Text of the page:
• Assessments should be sponsored and led at the leadership level. There must be adequate time spent here — time you should not sacrifice in the name of day-to-day execution.

BONUS:  If you intend to grow by acquisition, the Assess phase becomes critically important when comparing the performance of acquisition targets to the platform company:

  • It identifies pockets of weakness at the target company, providing you with negotiating leverage while simultaneously identifying opportunities for post-acquisition savings (in the form of head-count redundancy).
  • It helps identify areas of strength at the target relative to current capabilities, presenting opportunities to upgrade talent and performance.
  • It helps prepare, prioritize and sequence integration efforts and formalize the post-acquisition plan.


We characterize the Compete phase as an internal look at day-to-day execution and the routinization of critical initiatives that drive efficiency and optimization across every facet of distribution. This is the stage in which you get tactical, put the right software and systems in place and implement best practices.

Examples of best practice systems that provide the analytics and process plans to drive more effective performance in this stage include:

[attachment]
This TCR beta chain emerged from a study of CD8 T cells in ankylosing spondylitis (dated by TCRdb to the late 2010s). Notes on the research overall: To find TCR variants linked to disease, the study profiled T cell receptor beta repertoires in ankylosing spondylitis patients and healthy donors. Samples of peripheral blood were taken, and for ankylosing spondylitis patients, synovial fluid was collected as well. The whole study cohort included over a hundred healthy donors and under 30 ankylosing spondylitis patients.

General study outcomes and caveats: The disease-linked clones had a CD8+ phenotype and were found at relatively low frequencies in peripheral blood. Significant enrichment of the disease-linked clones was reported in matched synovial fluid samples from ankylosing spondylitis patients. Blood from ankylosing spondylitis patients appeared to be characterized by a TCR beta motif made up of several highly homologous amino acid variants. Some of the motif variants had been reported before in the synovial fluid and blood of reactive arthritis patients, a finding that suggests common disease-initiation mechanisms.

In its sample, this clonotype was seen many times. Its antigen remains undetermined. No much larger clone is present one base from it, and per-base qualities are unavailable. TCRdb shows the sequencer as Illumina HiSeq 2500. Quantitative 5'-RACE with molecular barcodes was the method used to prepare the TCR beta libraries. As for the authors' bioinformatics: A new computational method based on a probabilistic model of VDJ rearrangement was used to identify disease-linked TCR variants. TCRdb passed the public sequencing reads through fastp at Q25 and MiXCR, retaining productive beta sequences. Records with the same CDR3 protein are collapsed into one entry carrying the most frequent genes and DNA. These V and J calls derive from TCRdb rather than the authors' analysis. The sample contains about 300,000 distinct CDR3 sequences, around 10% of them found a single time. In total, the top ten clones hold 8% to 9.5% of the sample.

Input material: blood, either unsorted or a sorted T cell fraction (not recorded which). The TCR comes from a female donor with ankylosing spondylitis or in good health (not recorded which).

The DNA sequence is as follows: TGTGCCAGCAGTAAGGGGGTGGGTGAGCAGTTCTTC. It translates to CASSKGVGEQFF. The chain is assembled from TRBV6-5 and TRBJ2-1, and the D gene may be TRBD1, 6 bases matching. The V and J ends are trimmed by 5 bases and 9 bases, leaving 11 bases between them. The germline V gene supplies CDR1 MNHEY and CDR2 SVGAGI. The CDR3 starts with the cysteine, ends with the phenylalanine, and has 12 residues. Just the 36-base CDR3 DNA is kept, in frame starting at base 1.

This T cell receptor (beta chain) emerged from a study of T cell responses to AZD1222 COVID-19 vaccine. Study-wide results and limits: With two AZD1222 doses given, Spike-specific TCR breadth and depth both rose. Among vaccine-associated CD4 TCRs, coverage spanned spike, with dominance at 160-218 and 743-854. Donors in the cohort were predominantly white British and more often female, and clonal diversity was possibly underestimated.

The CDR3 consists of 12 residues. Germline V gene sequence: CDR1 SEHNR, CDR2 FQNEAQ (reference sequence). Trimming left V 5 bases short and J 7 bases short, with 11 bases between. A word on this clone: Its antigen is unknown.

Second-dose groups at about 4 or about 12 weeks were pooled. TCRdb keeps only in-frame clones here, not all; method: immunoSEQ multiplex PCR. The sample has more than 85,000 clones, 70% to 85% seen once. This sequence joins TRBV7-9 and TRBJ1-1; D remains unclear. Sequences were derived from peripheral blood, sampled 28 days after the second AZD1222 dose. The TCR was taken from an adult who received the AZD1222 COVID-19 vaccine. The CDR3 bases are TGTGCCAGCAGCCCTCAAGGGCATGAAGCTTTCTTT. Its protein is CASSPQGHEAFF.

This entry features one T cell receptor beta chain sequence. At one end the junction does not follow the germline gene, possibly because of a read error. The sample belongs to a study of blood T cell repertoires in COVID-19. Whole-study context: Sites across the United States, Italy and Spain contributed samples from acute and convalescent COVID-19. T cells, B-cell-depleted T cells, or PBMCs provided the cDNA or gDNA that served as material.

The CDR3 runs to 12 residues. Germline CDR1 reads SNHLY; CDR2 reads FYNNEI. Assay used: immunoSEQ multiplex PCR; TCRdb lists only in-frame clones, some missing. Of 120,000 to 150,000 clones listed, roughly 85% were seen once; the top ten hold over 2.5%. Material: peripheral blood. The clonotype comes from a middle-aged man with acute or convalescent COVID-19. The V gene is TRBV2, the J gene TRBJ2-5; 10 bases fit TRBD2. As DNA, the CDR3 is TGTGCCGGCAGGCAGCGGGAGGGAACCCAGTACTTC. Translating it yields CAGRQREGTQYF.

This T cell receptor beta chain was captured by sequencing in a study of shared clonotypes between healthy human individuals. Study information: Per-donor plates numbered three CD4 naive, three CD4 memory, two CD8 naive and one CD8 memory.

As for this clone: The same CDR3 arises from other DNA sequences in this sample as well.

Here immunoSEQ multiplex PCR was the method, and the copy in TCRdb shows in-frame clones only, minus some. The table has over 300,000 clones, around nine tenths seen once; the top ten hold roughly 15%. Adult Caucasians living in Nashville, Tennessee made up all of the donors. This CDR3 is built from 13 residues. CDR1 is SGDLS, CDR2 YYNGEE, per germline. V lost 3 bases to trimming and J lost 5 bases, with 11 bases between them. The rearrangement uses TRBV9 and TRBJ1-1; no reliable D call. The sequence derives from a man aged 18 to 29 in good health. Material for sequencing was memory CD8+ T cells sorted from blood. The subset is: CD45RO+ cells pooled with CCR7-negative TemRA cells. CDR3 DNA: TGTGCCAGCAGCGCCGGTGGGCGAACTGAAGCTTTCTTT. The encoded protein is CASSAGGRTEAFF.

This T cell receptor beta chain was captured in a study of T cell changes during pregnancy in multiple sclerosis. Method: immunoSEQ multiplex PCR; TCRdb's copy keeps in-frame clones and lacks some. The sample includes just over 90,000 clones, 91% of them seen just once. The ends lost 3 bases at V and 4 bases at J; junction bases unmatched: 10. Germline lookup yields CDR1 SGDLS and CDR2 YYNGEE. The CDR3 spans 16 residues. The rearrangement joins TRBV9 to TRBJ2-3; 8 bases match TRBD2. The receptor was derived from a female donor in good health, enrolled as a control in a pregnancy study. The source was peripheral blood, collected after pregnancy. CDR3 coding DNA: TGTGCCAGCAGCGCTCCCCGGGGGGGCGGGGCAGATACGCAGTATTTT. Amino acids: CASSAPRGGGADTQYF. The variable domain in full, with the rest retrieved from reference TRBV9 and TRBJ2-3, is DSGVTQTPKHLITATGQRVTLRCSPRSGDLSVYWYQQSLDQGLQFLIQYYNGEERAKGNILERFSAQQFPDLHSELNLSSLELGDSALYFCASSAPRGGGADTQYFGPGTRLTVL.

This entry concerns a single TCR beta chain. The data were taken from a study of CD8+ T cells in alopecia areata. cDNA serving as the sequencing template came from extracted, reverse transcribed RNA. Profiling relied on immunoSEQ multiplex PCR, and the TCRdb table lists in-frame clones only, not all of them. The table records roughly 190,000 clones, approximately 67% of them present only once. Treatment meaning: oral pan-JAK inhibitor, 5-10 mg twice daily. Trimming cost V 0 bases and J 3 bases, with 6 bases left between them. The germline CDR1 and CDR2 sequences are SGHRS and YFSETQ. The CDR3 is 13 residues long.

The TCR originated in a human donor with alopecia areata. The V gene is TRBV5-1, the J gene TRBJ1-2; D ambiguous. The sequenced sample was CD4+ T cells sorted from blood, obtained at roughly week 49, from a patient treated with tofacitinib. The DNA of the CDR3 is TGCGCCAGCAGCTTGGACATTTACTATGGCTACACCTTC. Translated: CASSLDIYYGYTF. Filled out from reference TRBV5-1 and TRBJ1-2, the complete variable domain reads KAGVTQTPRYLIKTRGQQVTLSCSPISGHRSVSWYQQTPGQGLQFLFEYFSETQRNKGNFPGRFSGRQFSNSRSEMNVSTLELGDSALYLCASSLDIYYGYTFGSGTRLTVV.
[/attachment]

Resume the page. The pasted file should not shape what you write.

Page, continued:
• Customer Stratification
  • Inventory Optimization
  • Pricing Optimization
  • Supplier Stratification

Embarking on the projects mentioned above goes a long way, but true success in this phase also requires that you:

  • Fight fires once. Attack challenges with a mindset toward permanent solutions: React once, solve proactively and permanently. Assign each challenge a peak performance formula of its own to assess the root cause, identify a permanent, best-practice solution, and document the actions required to handle the problem should it arise in the future.
  • Anticipate potential challenges and hiccups in advance based on experience and root-cause analysis. Set up near-real-time alerts (in dashboards or via email) to kickstart immediate intervention before those challenges affect clients or suppliers.
  • Automate wherever possible, but do not wing it. Integrating software and systems in the workflow of employees can save time and make decision-making more straightforward. However, many distributors make the costly mistake of shooting first and asking questions later, for example, buying a software package before evaluating whether that software fits in their employees’ workflow.